Hugh Bowman has been suspended for the next 11 race meetings for his winning ride in the Inglis Bracelet on Oaks Day.
Bowman rode Rocha Clock to victory in the inaugural running of the $500,000 race on Thursday, storming home from second last.
However his winning ride fell foul of Victorian Racing stewards.
With Rocha Clock starting to tire over the last 200m, she wobbled inwards and checked the runs of two horses next to her.
That was enough for stewards to come down hard on Bowman, hitting him with the lengthy suspension.
It was a mixed week for Bowman, who rode another winner on the day and also steered Montefilia to third-place in the Oaks.
However the good news was soured by the death of Anthony Van Dyck, who he rode in the Melbourne Cup on Tuesday.
Bowman was forced to jump from his mount when Anthony Van Dyck fractured a fetlock in the straight during the race that stops the nation.
Racing Victoria has since launched an investigation into the tragedy, which marks the seventh time a horse had died on Melbourne Cup day in the last eight years.
“Everyone at Racing Victoria, and I know the VRC as well from speaking with them yesterday, are deeply moved by the loss of yet another horse in the Melbourne Cup,” Jamie Stier, RV’s executive general manager of integrity services, told RSN.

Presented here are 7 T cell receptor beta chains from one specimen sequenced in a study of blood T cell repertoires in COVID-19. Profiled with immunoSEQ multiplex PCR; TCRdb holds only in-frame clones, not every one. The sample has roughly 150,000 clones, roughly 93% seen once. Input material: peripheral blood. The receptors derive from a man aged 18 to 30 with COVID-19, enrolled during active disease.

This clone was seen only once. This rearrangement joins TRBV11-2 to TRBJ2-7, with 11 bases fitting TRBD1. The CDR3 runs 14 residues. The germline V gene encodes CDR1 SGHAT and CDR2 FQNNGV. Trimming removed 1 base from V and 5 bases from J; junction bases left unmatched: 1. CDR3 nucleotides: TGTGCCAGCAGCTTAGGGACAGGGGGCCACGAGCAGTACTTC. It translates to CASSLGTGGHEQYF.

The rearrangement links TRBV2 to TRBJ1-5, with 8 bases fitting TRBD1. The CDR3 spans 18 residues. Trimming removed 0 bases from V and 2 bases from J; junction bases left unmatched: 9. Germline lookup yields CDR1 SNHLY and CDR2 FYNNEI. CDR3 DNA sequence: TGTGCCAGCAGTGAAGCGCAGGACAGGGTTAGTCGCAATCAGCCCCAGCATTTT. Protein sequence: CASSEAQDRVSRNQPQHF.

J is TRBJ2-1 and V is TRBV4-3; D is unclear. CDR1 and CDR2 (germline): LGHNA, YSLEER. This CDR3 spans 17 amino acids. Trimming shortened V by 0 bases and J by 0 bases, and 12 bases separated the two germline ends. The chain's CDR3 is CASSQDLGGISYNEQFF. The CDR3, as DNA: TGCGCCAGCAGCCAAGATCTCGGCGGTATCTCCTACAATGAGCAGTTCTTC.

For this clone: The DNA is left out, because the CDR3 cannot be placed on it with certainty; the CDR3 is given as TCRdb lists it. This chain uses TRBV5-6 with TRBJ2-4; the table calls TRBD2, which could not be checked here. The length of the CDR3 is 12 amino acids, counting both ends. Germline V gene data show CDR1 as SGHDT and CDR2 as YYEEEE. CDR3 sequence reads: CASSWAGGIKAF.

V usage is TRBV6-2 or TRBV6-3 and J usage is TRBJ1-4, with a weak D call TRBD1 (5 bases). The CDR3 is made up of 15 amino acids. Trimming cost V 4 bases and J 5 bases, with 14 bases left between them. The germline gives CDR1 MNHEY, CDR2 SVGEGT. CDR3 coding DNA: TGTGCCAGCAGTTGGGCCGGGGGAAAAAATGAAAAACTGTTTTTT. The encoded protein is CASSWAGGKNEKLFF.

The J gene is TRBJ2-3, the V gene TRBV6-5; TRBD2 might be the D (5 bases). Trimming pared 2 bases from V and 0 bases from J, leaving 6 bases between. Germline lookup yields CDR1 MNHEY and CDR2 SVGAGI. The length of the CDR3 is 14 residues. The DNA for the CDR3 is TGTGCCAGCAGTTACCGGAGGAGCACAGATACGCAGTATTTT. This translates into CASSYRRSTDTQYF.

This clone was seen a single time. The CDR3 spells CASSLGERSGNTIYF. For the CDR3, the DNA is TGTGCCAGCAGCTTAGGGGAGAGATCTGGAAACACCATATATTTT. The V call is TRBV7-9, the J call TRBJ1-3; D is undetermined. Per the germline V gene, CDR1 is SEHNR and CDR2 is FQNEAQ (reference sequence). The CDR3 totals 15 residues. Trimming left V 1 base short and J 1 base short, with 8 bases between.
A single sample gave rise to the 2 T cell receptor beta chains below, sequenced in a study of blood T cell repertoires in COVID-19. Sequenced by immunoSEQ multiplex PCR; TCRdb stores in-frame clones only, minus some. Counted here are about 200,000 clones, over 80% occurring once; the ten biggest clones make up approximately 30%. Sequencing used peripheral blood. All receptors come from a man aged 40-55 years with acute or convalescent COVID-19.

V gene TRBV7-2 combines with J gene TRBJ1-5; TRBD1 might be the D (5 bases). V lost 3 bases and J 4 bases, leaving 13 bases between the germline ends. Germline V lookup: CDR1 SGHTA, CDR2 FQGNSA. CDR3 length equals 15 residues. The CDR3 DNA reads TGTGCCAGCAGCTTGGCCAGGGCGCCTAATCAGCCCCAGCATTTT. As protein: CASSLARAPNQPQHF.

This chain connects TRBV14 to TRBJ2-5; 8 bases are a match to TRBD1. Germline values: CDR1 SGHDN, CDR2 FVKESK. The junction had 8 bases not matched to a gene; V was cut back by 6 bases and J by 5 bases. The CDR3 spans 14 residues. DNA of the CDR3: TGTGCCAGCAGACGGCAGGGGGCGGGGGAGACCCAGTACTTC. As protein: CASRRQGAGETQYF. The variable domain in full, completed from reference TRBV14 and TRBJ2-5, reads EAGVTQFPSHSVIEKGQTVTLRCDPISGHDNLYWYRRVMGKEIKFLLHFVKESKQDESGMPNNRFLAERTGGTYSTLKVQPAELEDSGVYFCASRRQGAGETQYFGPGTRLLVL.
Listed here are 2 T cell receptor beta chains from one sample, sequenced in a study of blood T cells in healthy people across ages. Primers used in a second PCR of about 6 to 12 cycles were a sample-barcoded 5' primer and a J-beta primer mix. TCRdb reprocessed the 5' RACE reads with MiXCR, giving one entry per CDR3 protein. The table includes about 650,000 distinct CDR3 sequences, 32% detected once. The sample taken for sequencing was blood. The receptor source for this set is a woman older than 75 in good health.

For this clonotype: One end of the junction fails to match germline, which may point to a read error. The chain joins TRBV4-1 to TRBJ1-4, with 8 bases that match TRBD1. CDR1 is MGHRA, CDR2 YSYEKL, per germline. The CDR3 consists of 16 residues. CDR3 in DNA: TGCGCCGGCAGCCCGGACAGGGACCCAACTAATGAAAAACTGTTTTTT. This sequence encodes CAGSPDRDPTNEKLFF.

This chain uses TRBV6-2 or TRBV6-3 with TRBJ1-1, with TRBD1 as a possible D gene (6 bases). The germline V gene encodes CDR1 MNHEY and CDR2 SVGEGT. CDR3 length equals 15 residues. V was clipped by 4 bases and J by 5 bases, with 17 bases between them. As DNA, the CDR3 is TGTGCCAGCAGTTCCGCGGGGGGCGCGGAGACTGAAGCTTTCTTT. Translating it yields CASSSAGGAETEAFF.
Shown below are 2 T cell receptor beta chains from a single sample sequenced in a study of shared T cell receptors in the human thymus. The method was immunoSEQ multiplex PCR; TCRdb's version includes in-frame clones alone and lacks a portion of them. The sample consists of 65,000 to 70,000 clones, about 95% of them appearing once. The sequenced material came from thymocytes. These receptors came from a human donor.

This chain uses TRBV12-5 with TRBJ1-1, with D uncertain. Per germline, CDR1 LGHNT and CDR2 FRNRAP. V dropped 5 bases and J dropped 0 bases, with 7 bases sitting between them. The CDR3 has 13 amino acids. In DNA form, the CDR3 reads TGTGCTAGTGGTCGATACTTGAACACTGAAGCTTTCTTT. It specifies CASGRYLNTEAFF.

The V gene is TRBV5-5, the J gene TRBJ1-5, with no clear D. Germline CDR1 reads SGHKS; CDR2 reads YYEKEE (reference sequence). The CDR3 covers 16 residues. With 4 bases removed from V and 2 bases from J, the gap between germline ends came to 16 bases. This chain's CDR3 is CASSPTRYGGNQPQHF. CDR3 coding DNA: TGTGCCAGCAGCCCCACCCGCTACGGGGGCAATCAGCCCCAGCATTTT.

The death of Anthony Van Dyck follows that of another Aidan O'Brien-trained horse, Cliffofmoher, who was euthanised after he broke down during the 2018 Melbourne Cup.
Personal wins the VRC Oaks
Champion jockey Damien Oliver added another Group One winner to his amazing resume but it was a first for the training team of Tom Dabernig and Ben Hayes when they combined with Personal to win the VRC Oaks.
For Oliver it was his sixth win in the fillies classic, his 122nd Group One and his 23rd elite victory at the Flemington carnival.
Only Bobbie Lewis with seven VRC Oaks and 24 Group One Melbourne Cup carnival wins is in front of Oliver in both fields.
Ben Hayes said after finishing second in two Group One races this spring - with Personal in the Thousand Guineas and Aysar in the Caulfield Guineas - it was a relief to get one up in their name.
Hayes and his cousin Dabernig took over the training of Lindsay Park when his father David Hayes relocated to Hong Kong in the middle of the year.
When Personal won her debut at Flemington in January, Hayes senior likened her to Miss Finland, who also won the VRC Oaks in 2006, and he was proven correct.
The VRC Oaks was Personal's second win in nine starts but Dabernig pointed out that she had been racing at the top level and finished third in the Blue Diamond and second in the Thousand Guineas.
“She can sprint and stay and she's got some magnificent attributes,” Dabernig said.
“I think we haven't seen the best of her yet. I think there is still more to come.”
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